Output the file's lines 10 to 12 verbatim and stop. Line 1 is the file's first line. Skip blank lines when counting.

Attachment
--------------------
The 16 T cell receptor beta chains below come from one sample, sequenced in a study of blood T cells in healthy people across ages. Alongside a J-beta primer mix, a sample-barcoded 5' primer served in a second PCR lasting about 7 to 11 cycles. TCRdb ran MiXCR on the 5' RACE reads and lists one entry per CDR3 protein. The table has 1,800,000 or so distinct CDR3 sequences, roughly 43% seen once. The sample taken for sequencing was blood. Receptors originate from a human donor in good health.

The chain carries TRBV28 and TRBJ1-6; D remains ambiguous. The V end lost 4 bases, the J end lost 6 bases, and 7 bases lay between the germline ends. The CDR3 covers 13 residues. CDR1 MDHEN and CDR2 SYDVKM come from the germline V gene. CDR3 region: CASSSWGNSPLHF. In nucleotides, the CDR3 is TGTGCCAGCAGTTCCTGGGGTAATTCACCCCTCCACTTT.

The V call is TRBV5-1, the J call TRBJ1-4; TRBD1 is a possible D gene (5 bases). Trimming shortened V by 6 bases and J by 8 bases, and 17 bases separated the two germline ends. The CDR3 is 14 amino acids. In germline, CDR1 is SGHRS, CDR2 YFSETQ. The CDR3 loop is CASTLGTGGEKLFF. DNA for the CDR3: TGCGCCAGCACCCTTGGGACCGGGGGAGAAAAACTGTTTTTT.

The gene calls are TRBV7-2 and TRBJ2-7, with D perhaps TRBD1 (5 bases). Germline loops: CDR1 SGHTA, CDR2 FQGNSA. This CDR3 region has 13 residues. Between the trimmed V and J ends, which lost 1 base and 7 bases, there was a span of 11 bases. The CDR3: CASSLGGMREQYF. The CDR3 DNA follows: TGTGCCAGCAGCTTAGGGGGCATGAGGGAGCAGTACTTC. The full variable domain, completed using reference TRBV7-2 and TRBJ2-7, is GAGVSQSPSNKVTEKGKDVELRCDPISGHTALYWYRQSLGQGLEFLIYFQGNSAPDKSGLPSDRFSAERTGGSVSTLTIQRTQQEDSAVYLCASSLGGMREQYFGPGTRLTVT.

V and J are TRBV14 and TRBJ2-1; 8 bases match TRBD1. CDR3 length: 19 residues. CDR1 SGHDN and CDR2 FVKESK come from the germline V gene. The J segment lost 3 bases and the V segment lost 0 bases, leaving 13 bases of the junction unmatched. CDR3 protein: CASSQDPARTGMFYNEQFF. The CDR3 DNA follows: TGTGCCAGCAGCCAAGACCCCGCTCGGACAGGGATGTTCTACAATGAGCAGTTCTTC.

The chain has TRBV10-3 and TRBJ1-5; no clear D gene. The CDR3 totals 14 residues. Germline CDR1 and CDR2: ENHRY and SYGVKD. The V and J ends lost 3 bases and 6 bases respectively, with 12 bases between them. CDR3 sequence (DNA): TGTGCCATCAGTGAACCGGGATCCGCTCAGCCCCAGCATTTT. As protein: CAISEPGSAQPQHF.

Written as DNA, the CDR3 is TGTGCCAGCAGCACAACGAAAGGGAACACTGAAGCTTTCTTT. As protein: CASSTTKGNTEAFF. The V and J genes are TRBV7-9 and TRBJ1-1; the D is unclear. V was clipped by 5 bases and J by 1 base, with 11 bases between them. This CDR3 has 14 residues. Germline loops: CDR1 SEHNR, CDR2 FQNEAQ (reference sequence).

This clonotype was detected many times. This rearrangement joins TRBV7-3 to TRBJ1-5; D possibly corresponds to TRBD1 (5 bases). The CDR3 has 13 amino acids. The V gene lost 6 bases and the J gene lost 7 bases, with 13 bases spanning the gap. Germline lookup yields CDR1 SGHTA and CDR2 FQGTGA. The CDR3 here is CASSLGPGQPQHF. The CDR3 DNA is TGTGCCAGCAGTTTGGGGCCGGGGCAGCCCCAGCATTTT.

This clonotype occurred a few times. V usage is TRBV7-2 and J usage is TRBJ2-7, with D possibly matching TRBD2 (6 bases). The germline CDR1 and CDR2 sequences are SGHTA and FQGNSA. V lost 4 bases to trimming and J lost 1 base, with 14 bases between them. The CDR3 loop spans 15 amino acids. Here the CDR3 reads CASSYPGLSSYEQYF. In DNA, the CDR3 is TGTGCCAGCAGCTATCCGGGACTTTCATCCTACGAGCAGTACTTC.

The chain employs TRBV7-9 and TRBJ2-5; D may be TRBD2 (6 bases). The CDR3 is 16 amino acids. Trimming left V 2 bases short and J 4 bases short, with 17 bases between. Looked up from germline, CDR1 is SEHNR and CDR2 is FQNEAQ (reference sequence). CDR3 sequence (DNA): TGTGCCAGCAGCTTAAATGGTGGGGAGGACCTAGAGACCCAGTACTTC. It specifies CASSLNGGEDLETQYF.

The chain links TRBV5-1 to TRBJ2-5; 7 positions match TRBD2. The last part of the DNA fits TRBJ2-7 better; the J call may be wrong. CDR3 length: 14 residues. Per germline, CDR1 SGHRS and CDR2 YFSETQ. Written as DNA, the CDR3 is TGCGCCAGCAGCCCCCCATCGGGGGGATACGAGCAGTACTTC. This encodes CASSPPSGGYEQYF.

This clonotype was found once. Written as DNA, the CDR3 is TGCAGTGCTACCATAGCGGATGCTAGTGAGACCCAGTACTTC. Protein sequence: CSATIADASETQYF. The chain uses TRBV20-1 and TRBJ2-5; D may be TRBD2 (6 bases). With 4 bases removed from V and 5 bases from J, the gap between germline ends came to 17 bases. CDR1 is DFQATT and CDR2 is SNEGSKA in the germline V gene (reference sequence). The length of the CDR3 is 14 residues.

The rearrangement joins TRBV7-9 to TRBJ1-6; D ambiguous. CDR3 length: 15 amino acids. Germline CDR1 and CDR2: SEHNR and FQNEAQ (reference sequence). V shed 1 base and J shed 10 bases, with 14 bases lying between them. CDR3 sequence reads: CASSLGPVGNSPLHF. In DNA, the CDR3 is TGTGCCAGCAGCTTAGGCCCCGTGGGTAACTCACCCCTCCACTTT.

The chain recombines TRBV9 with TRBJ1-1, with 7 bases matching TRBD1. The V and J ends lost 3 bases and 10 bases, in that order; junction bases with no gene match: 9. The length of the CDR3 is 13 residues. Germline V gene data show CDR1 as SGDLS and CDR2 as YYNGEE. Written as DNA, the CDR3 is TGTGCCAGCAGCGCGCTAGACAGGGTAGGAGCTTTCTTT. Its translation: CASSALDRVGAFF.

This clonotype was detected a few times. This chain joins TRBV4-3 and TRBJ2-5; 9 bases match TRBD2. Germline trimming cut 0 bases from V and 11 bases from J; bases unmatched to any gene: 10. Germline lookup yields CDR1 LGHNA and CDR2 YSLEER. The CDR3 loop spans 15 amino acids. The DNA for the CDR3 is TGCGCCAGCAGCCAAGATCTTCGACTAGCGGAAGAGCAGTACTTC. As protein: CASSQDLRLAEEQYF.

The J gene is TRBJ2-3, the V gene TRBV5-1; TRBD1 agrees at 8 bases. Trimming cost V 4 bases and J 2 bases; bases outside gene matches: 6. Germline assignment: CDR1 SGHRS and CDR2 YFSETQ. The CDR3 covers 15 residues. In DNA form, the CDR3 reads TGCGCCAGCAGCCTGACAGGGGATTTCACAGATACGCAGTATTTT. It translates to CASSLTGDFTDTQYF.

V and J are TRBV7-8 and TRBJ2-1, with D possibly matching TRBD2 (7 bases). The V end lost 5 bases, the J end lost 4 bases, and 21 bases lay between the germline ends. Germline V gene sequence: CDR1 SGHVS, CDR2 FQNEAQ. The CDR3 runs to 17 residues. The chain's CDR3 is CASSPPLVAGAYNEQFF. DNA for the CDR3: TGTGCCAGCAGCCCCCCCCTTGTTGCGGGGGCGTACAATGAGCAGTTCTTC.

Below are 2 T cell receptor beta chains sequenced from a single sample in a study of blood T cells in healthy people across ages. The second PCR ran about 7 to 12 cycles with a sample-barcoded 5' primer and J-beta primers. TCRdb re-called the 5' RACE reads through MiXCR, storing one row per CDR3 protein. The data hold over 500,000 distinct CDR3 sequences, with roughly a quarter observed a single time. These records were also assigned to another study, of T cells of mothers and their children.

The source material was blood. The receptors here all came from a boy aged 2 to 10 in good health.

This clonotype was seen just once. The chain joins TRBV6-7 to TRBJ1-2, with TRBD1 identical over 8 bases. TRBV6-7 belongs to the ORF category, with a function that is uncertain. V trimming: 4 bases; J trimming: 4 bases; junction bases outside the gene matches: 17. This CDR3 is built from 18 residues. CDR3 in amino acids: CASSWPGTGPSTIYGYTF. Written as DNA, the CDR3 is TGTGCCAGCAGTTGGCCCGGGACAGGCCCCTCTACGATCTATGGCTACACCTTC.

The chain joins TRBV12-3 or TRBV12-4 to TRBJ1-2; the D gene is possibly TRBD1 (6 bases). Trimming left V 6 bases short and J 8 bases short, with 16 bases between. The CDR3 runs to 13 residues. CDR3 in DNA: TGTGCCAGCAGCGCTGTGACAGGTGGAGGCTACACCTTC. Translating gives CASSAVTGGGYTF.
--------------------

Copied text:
The chain employs TRBV7-9 and TRBJ2-5; D may be TRBD2 (6 bases). The CDR3 is 16 amino acids. Trimming left V 2 bases short and J 4 bases short, with 17 bases between. Looked up from germline, CDR1 is SEHNR and CDR2 is FQNEAQ (reference sequence). CDR3 sequence (DNA): TGTGCCAGCAGCTTAAATGGTGGGGAGGACCTAGAGACCCAGTACTTC. It specifies CASSLNGGEDLETQYF.

The chain links TRBV5-1 to TRBJ2-5; 7 positions match TRBD2. The last part of the DNA fits TRBJ2-7 better; the J call may be wrong. CDR3 length: 14 residues. Per germline, CDR1 SGHRS and CDR2 YFSETQ. Written as DNA, the CDR3 is TGCGCCAGCAGCCCCCCATCGGGGGGATACGAGCAGTACTTC. This encodes CASSPPSGGYEQYF.

This clonotype was found once. Written as DNA, the CDR3 is TGCAGTGCTACCATAGCGGATGCTAGTGAGACCCAGTACTTC. Protein sequence: CSATIADASETQYF. The chain uses TRBV20-1 and TRBJ2-5; D may be TRBD2 (6 bases). With 4 bases removed from V and 5 bases from J, the gap between germline ends came to 17 bases. CDR1 is DFQATT and CDR2 is SNEGSKA in the germline V gene (reference sequence). The length of the CDR3 is 14 residues.